Published February 25, 2008
SUMMERTOWN, Tenn – Despite living on a commune in rural Tennessee, Ina May Gaskin has had the kind of career success most people only dream about.
A midwife who never formally studied nursing, Gaskin has helped to bring home birth and lay midwifery back from the brink of extinction in the U.S.
An obstetrical maneuver she learned from the indigenous Mayans of Guatemala has made it into scientific journals and medical textbooks, and her insistence on the rights of a birthing mother empowered a generation of women to demand changes from doctors and hospitals.
With a lifetime of accomplishment, the 67-year-old Gaskin has earned the right to slow down. But that is the farthest thing from her mind.
“At the time we began, I couldn’t have dreamed that in 25 years’ time women would be actively seeking Caesareans,” she said.
Gaskin largely blames the nation’s rising maternal death rate on the increase in Caesarean section births and the drugs sometimes used to induce labor.
The National Center for Health Statistics reported last month that the maternal death rate for 2005 has risen to about 15 women per 100,000 live births, more than double the 1998 rate of 7.
At least part of that increase is due to better reporting, but researchers say Caesareans also may be a factor.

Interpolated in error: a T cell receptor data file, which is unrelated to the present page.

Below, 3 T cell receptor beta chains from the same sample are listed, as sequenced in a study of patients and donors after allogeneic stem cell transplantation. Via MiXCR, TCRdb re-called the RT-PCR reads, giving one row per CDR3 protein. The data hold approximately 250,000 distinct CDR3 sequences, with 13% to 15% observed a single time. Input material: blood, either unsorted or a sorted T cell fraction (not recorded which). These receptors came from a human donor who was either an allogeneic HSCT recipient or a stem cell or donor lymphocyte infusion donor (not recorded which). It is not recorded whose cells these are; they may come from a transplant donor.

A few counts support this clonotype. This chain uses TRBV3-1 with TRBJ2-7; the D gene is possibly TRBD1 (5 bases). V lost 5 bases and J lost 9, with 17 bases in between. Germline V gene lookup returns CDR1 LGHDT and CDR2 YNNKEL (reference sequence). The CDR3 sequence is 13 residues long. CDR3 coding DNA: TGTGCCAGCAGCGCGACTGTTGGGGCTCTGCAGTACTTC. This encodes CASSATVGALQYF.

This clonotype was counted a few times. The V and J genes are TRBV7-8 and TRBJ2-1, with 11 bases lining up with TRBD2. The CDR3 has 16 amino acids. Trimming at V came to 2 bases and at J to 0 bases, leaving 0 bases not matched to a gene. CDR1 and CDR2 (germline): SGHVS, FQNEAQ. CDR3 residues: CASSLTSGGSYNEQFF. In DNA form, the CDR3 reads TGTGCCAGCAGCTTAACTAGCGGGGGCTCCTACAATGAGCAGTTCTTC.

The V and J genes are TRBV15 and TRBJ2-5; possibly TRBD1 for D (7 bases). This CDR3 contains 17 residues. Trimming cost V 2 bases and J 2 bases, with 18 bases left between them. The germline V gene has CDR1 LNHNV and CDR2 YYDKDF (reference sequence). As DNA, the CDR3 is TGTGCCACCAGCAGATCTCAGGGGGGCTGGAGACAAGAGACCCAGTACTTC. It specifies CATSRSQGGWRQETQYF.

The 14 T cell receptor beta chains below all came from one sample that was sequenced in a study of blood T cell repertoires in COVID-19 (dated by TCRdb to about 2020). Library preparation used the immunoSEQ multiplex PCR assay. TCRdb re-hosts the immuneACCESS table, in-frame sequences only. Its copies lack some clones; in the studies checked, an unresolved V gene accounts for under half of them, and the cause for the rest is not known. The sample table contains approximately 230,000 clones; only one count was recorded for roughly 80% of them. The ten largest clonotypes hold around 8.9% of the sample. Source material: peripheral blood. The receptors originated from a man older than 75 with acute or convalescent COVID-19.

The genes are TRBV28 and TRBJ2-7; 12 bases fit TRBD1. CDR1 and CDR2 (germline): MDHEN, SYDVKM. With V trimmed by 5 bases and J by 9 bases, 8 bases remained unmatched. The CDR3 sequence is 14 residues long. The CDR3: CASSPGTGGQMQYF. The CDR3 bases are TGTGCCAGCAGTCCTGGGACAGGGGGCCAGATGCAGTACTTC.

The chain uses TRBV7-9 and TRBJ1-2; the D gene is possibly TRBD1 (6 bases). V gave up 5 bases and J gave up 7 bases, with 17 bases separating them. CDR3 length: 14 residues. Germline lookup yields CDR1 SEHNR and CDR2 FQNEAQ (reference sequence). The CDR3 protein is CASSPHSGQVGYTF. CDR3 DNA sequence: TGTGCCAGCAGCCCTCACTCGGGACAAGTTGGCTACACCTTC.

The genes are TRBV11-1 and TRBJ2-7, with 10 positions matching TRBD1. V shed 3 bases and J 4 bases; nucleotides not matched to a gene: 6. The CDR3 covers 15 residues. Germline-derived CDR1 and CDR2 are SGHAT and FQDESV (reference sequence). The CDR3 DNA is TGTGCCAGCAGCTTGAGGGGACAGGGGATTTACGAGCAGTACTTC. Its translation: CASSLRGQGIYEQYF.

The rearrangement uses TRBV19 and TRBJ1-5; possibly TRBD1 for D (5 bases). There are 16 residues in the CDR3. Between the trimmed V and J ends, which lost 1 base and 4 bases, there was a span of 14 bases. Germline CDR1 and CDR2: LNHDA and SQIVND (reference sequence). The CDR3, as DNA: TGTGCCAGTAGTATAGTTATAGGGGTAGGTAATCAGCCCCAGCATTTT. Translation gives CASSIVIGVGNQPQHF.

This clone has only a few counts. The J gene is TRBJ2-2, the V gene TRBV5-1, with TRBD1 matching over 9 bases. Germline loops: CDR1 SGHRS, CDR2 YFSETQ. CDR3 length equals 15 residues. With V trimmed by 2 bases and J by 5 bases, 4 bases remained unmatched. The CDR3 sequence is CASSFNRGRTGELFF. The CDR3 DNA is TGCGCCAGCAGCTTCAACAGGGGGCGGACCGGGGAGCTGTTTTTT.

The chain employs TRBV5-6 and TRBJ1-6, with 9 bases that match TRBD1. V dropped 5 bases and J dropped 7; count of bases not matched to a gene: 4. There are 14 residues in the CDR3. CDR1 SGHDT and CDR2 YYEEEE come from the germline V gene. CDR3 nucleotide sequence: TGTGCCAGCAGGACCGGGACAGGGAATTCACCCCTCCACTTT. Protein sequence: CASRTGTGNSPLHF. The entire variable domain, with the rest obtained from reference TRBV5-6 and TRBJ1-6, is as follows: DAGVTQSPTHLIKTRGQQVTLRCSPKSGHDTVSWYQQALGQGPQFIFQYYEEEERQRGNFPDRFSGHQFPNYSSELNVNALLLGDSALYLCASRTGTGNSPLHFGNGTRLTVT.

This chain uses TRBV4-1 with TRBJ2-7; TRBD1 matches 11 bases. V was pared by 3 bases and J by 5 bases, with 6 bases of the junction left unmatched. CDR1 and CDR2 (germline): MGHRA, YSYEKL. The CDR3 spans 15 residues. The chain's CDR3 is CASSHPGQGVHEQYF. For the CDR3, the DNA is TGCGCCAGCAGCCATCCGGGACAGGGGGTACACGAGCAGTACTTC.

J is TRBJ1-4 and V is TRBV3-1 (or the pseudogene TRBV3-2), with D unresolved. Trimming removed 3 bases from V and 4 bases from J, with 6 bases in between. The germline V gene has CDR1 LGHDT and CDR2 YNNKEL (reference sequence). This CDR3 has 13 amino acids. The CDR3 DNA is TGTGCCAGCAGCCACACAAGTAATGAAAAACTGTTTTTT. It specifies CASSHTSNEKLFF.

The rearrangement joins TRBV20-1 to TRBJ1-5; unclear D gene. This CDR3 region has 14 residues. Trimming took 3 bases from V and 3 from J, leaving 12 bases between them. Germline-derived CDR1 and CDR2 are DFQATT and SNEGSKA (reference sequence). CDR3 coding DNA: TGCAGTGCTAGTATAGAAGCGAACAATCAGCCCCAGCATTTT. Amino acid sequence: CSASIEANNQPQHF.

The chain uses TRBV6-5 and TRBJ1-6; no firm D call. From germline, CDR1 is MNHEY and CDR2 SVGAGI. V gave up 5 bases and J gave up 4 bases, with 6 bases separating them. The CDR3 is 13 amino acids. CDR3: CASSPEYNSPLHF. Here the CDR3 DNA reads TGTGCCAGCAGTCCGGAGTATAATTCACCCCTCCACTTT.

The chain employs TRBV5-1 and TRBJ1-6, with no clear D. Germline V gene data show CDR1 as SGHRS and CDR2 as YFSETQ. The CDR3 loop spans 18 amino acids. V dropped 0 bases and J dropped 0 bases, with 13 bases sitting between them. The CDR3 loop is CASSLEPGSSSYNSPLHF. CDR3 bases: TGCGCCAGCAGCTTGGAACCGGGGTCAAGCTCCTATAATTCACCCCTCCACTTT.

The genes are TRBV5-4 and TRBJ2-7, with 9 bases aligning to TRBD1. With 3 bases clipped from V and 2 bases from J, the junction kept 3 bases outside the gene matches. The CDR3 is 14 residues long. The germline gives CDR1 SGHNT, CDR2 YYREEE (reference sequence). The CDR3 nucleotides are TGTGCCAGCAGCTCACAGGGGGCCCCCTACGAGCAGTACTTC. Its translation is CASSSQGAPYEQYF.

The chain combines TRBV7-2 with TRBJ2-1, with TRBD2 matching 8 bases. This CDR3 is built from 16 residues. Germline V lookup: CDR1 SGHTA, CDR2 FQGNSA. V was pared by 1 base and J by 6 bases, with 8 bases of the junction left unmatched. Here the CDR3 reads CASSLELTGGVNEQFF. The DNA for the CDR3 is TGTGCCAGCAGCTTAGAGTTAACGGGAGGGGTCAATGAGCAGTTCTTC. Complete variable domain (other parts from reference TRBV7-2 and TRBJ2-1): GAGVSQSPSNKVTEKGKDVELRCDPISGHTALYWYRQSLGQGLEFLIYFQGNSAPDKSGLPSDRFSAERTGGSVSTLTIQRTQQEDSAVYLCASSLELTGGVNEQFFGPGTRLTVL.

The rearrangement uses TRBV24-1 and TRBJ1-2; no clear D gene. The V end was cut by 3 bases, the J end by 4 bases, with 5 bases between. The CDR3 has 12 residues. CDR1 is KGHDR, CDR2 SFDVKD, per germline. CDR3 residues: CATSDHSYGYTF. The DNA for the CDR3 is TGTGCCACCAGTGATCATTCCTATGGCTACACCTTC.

Promoting natural birth
Gaskin passionately believes natural childbirth is the answer. The number of women giving birth with a midwife has doubled over the last decade and accounts for about 8 percent of births today — the vast majority in hospitals. Still, she says it’s a challenge to promote natural birth to a generation that favors comfort and convenience.
Promoting home births is an even tougher sell. The American College of Obstetricians and Gynecologists has continuously warned against home births as too risky.
In 1975, Gaskin published “Spiritual Midwifery,” which included birth stories and a primer on delivering babies. Her book has sold around 750,000 copies, has been translated into four languages and has inspired a generation of women to become midwives.
Part of Gaskin’s success has been that she combines an analytical mind with an instinctual understanding of birth.
She promoted the idea that a woman’s state of mind will influence how easy her birth is and encouraged unorthodox ways to improve the woman’s experience, like encouraging her to make out with her husband during labor.
At the same time, she kept detailed records of each birth, providing her commune, The Farm, with statistics that would prove important in the debate over the safety of out-of-hospital births.
She has tried to widen the reach of her message by airing natural birth videos from The Farm on television. “The women are so beautiful giving birth,” she said.
TV stations rarely have run them, calling them too graphic.
“I started to think I should put them on YouTube,” Gaskin said.